What is the Trinity?

The Trinity

From the human perspective, it is easy to identify the three persons named in the Scripture, the Father, Son, and Holy Spirit, as three beings but is this the reality? In our world, one person is equated with one being, but the Scripture does not suggest this within the Trinity. Instead, careful interpretation of Scripture suggests that the three persons of the Trinity are of one being. This is difficult for us to comprehend how the mechanics of the Godhead allows this reality, but we can accept it as it is not of our simpler world on Earth, but the transcendent spiritual realm. If we lived in a two-dimensional world, it would be difficult to comprehend a third-dimensional object as it includes a dimension that our knowledge lacks tangible observation. Instead, a two-dimensional world would only comprehend the three-dimensional through an infinite set of cross-sections that compose the object. When all cross-sections are considered, some understanding is produced, but it remains alien to the restricted knowledge of the two-dimensional world.

The Trinity is the community that composes the Godhead, consisting of three distinct persons, who coexist in nature and substance. The persons or not created, but came from God, eternally existing. The Trinity, which is God, exists because God exists, and God exists because the Trinity exists; however, this is not to imply that God and the Trinity are different things, but that God is is the being composed of the Trinity. It is difficult to describe the Trinity beyond these words as human understanding breaks down due to a lack of similar observations in our lives that would allow comparison to be drawn from, and our language becomes a limiting factor to our ability to describe the nature of God. We are constrained by different laws than God, so any human-created description of God comes from a subordinate realm.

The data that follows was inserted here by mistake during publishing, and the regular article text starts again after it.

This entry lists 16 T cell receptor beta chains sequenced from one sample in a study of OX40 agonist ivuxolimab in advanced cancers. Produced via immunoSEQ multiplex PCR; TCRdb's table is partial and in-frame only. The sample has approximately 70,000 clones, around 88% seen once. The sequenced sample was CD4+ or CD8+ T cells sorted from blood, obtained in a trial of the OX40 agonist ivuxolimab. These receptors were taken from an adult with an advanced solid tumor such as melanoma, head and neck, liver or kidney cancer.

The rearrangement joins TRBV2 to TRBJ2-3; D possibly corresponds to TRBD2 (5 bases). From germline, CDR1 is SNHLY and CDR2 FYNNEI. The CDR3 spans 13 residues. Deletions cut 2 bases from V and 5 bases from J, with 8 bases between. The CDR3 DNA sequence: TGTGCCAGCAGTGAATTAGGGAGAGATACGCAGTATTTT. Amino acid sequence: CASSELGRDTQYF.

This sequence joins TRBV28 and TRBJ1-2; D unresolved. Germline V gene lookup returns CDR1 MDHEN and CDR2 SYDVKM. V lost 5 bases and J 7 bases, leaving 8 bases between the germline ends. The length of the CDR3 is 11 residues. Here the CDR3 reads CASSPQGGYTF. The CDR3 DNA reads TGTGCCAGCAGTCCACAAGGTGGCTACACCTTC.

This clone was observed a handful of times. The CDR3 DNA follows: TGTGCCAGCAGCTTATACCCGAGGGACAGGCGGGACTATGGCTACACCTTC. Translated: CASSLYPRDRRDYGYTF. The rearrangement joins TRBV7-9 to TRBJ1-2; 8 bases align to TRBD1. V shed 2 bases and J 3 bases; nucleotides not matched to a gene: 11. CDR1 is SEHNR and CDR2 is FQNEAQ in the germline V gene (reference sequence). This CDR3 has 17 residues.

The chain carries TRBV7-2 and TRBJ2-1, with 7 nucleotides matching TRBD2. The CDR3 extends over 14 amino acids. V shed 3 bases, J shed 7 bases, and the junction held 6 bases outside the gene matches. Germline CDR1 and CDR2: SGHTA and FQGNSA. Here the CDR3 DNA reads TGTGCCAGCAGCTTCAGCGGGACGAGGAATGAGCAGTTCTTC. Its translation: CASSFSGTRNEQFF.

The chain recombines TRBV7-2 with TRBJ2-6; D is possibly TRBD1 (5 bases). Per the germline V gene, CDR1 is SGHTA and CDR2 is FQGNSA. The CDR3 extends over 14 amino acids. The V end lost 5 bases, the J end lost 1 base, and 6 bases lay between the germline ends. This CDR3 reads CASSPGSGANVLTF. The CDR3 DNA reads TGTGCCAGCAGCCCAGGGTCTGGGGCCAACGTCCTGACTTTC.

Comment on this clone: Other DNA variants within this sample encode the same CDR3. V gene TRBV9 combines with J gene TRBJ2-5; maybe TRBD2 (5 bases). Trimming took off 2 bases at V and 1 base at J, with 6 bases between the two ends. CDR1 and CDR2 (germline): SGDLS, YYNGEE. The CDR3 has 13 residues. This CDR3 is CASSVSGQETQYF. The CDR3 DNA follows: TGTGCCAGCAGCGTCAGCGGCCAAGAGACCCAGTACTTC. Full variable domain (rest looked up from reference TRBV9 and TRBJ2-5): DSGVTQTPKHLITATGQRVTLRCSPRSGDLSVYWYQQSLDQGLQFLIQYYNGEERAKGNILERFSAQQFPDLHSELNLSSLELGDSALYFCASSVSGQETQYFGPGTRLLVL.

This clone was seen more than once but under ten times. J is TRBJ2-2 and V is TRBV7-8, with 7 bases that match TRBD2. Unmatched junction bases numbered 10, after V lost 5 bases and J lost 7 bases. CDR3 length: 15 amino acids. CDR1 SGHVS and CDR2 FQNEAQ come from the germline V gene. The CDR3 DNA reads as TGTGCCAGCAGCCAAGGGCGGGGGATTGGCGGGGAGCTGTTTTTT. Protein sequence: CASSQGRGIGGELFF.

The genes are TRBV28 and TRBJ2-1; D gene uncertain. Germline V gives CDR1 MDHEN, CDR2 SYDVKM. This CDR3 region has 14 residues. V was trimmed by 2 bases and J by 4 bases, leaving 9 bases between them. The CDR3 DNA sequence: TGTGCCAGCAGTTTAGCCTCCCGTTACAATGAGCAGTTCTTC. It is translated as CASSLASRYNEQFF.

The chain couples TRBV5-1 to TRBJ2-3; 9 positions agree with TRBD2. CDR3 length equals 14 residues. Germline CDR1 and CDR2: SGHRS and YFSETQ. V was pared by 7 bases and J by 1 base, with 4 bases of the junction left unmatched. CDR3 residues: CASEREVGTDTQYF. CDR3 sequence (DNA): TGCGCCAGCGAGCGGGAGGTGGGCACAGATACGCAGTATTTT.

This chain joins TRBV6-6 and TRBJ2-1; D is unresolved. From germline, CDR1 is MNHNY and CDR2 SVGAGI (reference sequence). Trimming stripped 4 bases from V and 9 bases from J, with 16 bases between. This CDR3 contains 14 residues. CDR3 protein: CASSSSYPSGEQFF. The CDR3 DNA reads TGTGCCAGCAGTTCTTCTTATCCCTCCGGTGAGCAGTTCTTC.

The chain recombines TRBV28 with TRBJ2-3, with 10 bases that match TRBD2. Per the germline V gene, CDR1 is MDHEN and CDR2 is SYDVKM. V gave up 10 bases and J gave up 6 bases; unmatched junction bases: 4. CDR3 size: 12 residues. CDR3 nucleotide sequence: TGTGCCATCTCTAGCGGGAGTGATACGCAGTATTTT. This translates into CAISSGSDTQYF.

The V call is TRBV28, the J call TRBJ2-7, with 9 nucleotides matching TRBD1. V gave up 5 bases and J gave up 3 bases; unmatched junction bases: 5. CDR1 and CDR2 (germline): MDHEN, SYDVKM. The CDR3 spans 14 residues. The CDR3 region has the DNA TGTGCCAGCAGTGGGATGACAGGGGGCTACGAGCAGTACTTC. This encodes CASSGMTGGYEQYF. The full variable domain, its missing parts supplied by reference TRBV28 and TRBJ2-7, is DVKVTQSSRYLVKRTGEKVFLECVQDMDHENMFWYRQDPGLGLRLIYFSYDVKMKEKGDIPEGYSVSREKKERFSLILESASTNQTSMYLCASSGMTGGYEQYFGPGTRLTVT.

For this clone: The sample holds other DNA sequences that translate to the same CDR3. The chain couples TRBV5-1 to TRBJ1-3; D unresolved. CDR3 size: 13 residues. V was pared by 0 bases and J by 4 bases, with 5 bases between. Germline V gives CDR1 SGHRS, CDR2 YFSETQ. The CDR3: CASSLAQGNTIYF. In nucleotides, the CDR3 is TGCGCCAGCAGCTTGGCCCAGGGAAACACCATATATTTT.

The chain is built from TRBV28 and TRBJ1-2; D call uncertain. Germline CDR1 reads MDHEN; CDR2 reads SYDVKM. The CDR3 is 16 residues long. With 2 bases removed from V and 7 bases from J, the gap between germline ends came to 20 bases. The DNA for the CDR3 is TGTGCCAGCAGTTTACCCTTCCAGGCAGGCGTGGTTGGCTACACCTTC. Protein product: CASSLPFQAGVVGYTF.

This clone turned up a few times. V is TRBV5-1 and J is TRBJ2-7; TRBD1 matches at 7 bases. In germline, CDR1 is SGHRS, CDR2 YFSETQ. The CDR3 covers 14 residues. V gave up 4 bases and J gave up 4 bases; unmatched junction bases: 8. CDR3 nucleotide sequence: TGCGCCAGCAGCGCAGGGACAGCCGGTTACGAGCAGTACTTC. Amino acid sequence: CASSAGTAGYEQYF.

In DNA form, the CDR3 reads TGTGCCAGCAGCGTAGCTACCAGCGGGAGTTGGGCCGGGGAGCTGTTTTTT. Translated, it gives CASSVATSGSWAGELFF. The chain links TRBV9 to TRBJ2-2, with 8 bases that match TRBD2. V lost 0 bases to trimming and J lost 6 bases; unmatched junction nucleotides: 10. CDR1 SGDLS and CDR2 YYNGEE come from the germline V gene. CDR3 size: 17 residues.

For many people, this description may require multiple readings to comprehend, and even then, it is difficult to imagine what was just described. It is this very issue that was faced in the early Christian church. Many competing theologies were born with different interpretations of the relationship between the three persons. The Arians were heterousians, which states that the Son was of a different essence from the Father. Others believed in modalist views, that stated there is one person of God, but revealed in three modes (Father, Son, and Holy Spirit). It is actually quite natural to think in such a way as it is comparable to our daily lives—a person can both be a parent, a business executive, and a golfer. While that person is but one being, they have multiple modes in which they can act, but Scripture provides us understanding that there are three distinct persons in the Trinity. The homoousians and homoiousians are fairly similar to each other, one believing that the Father and Son are of the same substance and the other being of similar substance, respectively. Because of such varied views, the Nicene Creed was developed to declare a unified theological belief in the church, although some dissented. Today, it is the most commonly held declaration regarding the Trinity, while some continue to dissent.

We believe in one God,
      the Father almighty,
      maker of heaven and earth,
      of all things visible and invisible.

And in one Lord Jesus Christ,
      the only Son of God,
      begotten from the Father before all ages,
           God from God,
           Light from Light,
           true God from true God,
      begotten, not made;
      of the same essence as the Father.
      Through him all things were made.
      For us and for our salvation
           he came down from heaven;
           he became incarnate by the Holy Spirit and the virgin Mary,